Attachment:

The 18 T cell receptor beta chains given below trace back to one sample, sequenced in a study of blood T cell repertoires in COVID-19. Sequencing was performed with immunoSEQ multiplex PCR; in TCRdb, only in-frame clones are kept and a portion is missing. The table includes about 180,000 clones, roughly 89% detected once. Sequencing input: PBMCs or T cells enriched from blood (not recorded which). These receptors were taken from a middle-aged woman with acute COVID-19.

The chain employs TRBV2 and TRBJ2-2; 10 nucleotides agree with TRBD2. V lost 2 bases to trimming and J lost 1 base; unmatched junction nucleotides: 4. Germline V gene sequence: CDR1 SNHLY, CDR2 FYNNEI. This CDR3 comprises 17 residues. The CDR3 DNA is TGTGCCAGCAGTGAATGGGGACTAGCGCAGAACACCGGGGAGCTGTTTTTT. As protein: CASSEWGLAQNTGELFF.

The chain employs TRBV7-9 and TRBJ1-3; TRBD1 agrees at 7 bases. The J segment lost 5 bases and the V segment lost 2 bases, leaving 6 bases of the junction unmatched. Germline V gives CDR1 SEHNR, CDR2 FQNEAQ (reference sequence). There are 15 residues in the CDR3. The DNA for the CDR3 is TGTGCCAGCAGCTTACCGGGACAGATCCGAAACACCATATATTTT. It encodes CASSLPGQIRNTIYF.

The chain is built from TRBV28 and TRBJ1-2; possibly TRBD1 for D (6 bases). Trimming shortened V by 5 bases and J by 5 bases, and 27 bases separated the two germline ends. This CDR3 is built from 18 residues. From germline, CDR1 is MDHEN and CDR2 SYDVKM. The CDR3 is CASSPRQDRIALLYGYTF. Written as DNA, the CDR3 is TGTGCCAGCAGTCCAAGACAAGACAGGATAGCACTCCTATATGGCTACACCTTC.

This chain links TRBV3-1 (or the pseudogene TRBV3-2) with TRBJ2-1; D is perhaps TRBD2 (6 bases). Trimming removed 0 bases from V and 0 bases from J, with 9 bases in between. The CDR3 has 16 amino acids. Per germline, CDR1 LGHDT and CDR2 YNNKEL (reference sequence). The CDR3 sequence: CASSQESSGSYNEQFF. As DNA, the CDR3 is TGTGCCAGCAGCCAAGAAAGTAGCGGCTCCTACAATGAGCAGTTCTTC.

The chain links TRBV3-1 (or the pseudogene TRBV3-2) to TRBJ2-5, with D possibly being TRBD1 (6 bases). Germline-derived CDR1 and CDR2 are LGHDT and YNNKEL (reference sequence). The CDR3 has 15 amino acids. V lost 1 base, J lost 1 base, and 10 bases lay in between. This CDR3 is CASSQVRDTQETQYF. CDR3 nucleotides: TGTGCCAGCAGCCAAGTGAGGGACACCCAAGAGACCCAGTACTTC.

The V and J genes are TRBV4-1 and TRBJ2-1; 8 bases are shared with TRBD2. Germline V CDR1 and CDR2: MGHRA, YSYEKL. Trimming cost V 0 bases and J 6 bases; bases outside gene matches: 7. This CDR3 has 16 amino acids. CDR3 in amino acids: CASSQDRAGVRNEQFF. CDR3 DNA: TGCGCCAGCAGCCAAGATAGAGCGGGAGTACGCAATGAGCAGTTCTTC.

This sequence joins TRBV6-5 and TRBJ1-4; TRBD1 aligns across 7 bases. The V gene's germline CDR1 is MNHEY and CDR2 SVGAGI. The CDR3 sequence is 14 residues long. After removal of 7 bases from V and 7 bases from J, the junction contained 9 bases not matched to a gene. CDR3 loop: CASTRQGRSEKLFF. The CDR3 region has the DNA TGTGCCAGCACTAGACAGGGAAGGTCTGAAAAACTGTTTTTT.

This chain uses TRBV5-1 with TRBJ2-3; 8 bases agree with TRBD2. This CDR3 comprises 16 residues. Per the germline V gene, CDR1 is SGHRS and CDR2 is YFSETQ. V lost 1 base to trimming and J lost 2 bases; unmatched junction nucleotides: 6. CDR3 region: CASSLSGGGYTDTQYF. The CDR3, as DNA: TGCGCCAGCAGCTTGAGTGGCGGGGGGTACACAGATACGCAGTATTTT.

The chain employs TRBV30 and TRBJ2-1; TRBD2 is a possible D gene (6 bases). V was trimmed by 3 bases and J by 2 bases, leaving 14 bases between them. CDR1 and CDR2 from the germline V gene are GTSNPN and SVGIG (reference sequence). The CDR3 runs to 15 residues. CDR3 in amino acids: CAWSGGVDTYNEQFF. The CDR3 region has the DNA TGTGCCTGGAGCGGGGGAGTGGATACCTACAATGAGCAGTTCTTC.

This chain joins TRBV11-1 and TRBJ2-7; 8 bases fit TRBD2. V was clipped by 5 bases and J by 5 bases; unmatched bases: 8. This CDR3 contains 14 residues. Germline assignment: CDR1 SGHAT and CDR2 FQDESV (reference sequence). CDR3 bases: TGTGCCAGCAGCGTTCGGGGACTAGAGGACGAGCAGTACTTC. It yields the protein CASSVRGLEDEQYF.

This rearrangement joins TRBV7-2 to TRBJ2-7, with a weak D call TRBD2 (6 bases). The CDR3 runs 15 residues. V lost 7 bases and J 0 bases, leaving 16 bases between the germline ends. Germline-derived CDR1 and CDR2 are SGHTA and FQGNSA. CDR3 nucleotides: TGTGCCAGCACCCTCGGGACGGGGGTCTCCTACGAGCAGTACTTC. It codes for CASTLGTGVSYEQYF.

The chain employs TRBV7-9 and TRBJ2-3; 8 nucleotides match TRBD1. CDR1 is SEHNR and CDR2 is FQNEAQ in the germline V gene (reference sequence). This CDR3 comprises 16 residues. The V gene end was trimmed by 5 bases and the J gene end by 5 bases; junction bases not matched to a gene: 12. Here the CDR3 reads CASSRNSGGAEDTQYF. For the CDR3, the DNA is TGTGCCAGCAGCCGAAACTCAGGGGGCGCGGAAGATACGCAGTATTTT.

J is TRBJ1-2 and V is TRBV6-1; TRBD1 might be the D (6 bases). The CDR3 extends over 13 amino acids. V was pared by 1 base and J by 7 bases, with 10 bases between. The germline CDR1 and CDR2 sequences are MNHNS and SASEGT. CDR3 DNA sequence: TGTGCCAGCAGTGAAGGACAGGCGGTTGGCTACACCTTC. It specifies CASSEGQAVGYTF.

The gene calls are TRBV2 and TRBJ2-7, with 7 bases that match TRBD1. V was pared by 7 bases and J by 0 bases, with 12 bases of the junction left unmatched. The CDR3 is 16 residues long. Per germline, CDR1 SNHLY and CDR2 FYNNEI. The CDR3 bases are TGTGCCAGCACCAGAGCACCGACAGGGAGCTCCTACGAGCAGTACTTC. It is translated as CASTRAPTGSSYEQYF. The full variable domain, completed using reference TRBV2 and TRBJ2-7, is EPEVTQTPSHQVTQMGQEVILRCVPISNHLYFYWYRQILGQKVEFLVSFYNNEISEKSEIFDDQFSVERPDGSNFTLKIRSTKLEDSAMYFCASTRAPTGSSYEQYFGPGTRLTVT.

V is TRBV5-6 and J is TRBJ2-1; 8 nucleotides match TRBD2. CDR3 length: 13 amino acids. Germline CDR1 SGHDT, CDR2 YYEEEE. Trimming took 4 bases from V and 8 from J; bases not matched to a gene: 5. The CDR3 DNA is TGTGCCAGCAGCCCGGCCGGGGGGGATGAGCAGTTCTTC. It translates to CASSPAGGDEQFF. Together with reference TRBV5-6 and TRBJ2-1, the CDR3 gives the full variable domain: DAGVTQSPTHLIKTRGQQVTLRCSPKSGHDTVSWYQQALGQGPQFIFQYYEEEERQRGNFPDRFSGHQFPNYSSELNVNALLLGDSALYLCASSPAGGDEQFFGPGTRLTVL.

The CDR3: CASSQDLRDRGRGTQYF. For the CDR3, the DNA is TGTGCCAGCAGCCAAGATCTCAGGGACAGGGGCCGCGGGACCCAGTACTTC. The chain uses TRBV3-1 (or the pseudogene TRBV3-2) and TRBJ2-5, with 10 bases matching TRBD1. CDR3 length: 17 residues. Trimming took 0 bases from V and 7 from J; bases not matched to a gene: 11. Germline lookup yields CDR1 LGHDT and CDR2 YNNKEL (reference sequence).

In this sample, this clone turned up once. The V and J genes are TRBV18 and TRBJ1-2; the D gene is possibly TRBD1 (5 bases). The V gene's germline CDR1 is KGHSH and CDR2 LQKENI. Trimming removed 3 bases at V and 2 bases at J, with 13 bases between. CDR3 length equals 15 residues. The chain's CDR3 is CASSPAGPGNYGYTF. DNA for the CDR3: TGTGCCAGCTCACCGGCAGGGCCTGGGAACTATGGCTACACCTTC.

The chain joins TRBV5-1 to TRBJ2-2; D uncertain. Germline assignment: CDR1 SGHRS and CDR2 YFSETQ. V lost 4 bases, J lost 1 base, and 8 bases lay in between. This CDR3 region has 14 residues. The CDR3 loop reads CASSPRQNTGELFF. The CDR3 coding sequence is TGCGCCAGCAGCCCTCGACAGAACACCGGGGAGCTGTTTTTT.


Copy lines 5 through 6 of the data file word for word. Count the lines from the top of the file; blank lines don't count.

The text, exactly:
This chain links TRBV3-1 (or the pseudogene TRBV3-2) with TRBJ2-1; D is perhaps TRBD2 (6 bases). Trimming removed 0 bases from V and 0 bases from J, with 9 bases in between. The CDR3 has 16 amino acids. Per germline, CDR1 LGHDT and CDR2 YNNKEL (reference sequence). The CDR3 sequence: CASSQESSGSYNEQFF. As DNA, the CDR3 is TGTGCCAGCAGCCAAGAAAGTAGCGGCTCCTACAATGAGCAGTTCTTC.

The chain links TRBV3-1 (or the pseudogene TRBV3-2) to TRBJ2-5, with D possibly being TRBD1 (6 bases). Germline-derived CDR1 and CDR2 are LGHDT and YNNKEL (reference sequence). The CDR3 has 15 amino acids. V lost 1 base, J lost 1 base, and 10 bases lay in between. This CDR3 is CASSQVRDTQETQYF. CDR3 nucleotides: TGTGCCAGCAGCCAAGTGAGGGACACCCAAGAGACCCAGTACTTC.